Cortland is happy with the fact that the Jayapal bill doesn’t appear to address the high costs of prescription drugs through formularies, or a list of drugs that insurers agree to cover through negotiations with pharmacy benefit managers and pharmaceutical companies.
“The problem with that approach is that they are hurting patients to spite pharma,” he said. “The Jayapal approach, as far as I can tell, takes a different approach which says, ‘If you don’t negotiate with us, if you don’t charge a reasonable price, we will come after your intellectual property protections. We will issue a license to another organization… to manufacture the medication at a reasonable price.’”
But while going over the bill with ThinkProgress by phone, he grew wary when he read about what happens to drugs during the interim period.
“How are you going to make sure that the governmental actors don’t have an incentive at the FDA to delay approval of drugs because we want cost data from other countries first? I’m not saying that is going to happen but unintended consequences in health care are to be expected.”
Then there’s the transition period. The Jayapal bill radically changes the system, abolishing virtually all private insurance, within about two years. This is a pretty quick transition, but to explain why, staff point to a recent study suggesting insurers will spike premiums or exit the market entirely during the transition.
“That sort of chaos and disruption writ large is going to kill people unless we think through very carefully the details of how we transition from where we are to where we’re going,” said Cortland.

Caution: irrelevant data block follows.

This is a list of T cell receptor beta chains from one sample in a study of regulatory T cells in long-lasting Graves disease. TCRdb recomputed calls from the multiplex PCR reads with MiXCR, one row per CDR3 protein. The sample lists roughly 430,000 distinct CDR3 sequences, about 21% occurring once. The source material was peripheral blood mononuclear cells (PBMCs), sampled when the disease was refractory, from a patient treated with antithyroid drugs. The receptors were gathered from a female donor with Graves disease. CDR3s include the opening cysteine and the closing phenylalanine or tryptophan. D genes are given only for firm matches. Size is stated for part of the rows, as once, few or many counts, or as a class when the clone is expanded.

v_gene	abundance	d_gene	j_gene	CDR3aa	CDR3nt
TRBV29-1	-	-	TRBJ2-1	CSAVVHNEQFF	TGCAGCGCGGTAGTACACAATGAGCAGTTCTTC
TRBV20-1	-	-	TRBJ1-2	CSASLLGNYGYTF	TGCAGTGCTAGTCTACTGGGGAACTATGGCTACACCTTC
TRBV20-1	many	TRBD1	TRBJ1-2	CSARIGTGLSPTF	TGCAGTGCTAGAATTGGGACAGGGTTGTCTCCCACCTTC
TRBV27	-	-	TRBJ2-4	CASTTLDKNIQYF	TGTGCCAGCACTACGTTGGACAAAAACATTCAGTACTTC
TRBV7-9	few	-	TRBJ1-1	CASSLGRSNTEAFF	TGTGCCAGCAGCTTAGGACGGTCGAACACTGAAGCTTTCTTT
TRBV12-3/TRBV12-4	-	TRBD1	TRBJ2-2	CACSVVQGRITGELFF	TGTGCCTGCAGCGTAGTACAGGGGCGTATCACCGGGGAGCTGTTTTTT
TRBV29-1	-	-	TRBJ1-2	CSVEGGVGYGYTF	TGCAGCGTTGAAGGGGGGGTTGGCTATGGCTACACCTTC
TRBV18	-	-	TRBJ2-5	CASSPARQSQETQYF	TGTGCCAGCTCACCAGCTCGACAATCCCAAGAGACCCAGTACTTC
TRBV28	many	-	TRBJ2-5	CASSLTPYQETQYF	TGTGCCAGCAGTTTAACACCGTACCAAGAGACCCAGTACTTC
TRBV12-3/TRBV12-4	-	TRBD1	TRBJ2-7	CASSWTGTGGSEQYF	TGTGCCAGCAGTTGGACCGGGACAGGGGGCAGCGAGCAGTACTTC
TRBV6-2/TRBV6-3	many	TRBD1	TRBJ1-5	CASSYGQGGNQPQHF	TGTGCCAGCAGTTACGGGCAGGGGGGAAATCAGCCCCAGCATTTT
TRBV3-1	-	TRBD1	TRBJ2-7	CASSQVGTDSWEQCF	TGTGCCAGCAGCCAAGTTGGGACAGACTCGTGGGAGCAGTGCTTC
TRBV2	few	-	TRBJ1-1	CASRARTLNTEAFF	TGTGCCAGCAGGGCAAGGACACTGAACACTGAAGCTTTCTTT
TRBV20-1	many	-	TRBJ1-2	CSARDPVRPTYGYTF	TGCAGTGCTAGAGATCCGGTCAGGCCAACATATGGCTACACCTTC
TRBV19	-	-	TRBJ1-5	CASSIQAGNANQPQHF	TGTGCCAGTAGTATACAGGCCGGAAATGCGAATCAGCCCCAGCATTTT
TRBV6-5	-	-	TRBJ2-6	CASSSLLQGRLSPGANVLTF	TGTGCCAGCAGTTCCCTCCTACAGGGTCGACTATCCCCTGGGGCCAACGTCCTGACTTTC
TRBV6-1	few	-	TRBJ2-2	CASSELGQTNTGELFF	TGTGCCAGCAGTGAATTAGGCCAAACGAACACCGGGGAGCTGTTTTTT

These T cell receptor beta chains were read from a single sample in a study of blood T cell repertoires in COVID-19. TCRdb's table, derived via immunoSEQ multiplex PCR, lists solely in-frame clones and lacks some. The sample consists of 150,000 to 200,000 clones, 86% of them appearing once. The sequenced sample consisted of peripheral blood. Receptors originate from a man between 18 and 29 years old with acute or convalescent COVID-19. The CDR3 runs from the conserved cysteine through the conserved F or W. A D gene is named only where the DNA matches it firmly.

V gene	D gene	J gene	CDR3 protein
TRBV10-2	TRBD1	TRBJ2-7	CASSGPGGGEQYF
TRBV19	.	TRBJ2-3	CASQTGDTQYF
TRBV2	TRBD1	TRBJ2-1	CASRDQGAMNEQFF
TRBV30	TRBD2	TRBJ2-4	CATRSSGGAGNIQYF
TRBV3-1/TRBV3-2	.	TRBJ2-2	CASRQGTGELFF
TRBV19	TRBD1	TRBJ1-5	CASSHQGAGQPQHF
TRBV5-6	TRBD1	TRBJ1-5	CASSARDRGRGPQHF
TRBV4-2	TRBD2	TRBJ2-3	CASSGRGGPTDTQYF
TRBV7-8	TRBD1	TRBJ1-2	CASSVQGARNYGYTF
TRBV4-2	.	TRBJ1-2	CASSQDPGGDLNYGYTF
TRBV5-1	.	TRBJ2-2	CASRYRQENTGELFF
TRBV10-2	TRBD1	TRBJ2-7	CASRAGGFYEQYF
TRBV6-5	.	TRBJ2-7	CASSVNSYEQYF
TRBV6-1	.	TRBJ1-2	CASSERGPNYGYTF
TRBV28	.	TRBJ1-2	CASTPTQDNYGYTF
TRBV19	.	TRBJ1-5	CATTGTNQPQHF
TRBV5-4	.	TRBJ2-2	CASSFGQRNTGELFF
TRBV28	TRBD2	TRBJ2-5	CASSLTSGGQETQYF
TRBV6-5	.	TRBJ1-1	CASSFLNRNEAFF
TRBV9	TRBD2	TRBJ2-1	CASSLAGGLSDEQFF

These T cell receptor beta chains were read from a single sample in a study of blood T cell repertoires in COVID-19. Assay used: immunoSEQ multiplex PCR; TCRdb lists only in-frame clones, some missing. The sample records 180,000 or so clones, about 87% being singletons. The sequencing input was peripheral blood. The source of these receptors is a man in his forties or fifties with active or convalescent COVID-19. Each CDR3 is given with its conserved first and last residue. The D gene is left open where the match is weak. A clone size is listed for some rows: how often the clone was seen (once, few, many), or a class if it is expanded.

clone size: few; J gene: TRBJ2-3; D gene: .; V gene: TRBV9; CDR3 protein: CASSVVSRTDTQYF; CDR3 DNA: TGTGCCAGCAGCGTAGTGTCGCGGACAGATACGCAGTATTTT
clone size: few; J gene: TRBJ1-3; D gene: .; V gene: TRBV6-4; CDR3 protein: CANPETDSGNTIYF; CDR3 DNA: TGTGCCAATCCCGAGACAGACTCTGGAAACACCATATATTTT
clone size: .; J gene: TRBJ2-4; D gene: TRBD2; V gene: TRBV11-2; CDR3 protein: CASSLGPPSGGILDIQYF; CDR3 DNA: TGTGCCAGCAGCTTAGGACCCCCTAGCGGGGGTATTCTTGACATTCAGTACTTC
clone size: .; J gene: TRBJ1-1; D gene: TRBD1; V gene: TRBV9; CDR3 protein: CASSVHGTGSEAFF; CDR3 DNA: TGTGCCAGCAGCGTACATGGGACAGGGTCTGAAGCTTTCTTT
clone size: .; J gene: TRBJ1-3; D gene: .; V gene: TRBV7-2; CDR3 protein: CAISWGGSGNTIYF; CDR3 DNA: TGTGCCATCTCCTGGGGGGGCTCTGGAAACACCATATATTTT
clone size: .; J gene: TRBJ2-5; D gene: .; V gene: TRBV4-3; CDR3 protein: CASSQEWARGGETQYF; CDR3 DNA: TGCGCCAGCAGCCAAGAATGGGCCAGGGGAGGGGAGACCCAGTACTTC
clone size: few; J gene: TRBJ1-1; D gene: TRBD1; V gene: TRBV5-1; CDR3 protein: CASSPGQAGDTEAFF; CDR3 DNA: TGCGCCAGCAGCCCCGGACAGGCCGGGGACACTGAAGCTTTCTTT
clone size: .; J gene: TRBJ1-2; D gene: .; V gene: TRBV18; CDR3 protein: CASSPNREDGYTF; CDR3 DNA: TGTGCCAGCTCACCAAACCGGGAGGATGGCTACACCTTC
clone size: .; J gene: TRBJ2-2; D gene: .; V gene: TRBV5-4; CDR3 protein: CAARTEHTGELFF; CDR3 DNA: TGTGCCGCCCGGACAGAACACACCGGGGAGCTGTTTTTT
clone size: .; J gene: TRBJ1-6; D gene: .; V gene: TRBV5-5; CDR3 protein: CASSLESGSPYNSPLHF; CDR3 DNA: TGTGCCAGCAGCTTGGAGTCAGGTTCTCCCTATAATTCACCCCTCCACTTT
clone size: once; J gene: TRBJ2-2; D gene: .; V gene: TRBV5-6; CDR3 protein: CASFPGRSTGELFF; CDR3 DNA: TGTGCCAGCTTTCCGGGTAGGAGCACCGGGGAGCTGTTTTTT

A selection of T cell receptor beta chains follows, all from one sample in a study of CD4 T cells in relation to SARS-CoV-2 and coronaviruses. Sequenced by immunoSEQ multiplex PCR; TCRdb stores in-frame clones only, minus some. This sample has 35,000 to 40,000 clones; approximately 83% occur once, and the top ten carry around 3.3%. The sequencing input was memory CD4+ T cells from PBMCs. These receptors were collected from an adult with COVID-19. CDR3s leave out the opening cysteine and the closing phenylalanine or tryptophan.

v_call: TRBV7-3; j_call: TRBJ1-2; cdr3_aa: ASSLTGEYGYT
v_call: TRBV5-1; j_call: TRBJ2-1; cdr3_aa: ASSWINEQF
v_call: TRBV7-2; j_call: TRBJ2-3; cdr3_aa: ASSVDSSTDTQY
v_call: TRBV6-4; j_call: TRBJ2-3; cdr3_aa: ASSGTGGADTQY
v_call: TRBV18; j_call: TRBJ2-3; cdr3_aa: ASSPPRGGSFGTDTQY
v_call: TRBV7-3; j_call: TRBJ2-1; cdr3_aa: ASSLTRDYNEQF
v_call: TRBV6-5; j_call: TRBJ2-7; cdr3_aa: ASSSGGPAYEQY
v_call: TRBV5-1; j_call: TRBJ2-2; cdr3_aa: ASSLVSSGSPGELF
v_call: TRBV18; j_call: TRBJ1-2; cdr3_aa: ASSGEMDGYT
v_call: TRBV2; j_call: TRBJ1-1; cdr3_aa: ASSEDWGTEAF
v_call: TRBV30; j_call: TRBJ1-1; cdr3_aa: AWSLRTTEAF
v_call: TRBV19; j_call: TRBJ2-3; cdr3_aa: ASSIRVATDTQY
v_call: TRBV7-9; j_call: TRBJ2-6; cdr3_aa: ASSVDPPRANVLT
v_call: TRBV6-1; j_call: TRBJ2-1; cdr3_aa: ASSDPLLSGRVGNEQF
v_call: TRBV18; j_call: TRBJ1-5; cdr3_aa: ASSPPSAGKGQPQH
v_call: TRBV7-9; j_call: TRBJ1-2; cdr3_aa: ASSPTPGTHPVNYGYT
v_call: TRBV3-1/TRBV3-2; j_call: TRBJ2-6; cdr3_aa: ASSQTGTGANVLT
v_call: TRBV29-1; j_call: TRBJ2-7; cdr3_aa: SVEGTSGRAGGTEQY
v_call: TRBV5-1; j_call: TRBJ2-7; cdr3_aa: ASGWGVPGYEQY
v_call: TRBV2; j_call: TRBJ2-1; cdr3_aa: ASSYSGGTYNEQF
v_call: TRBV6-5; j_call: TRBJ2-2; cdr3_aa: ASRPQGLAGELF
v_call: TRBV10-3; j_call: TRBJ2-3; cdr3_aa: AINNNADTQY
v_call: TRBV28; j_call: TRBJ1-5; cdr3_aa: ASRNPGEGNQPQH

“I am deeply concerned that a two-year transition period is insufficient. The Affordable Care Act [four-year] transition period is longer. It did not do nearly as much as… the Jayapal bill tries to do and its rollout was still plagued by trouble, it took heroic efforts to sort of rescue it from absolute disaster,” he added.
Alternatively, the DeLauro bill allows nearly anyone to opt into the new public plan and keeps employer-based private insurance around, with the goal of incrementally moving everyone into the program. But private insurers still aren’t required to cover LTSS, and the Medicaid program doesn’t sunset until year six of implementation. Some activists would also say DeLauro’s bill isn’t truly a Medicare For All bill because it’s not a single-payer plan.
“I think you put out some time frame as a marker to get things started but I think people acknowledge that as things are being implemented, the time frame may need to be adjusted,” siad Musumeci. Her colleague at the Kaiser Family Foundation, Jennifer Tolbert, noted Medicare was implemented within two years.
Lilly thinks a lot about transition, because a part of her job now is to help states transform their mental health systems after being sued.
“There are going to be transitions to get to a better system, there has to be, but we need to do those right and make sure folks are protected as we are doing it.”
“We’ve watched people who’ve had their hours cut, oftentimes folks with disabilities. The example I’m thinking of is a gentleman who was on a ventilator, I want to say in Kansas, and who had his hours cut and ended up dying,” she said.
“There are going to be transitions to get to a better system, there has to be, but we need to do those right and make sure folks are protected as we are doing it,” she added.
Another big question about the transition is what lawmakers will do to address an exacerbated provider shortage.
“More people having health coverage means you need more health care providers. Federal law currently caps the number of training slots we have for doctors. Does the Medicare for All plan address that or separately, as the sponsor?” said Cortland.
“That terrifies me as a chronically ill disabled patient. I’m terrified about the provider shortage because, even though I have organized my life [and] my skill set around acquiring health care, I still run into provider shortages all of the time, in Massachusetts where we’re not exactly hurting for medical institutions.”
Ultimately, many advocates are happy to have moved the “Overton window” of what Medicare for All should look like.
“The question now is, how are people with disabilities going to get access to better services?” said Lilly.
This is the first in a series of pieces examining how Medicare for All will affect marginalized communities.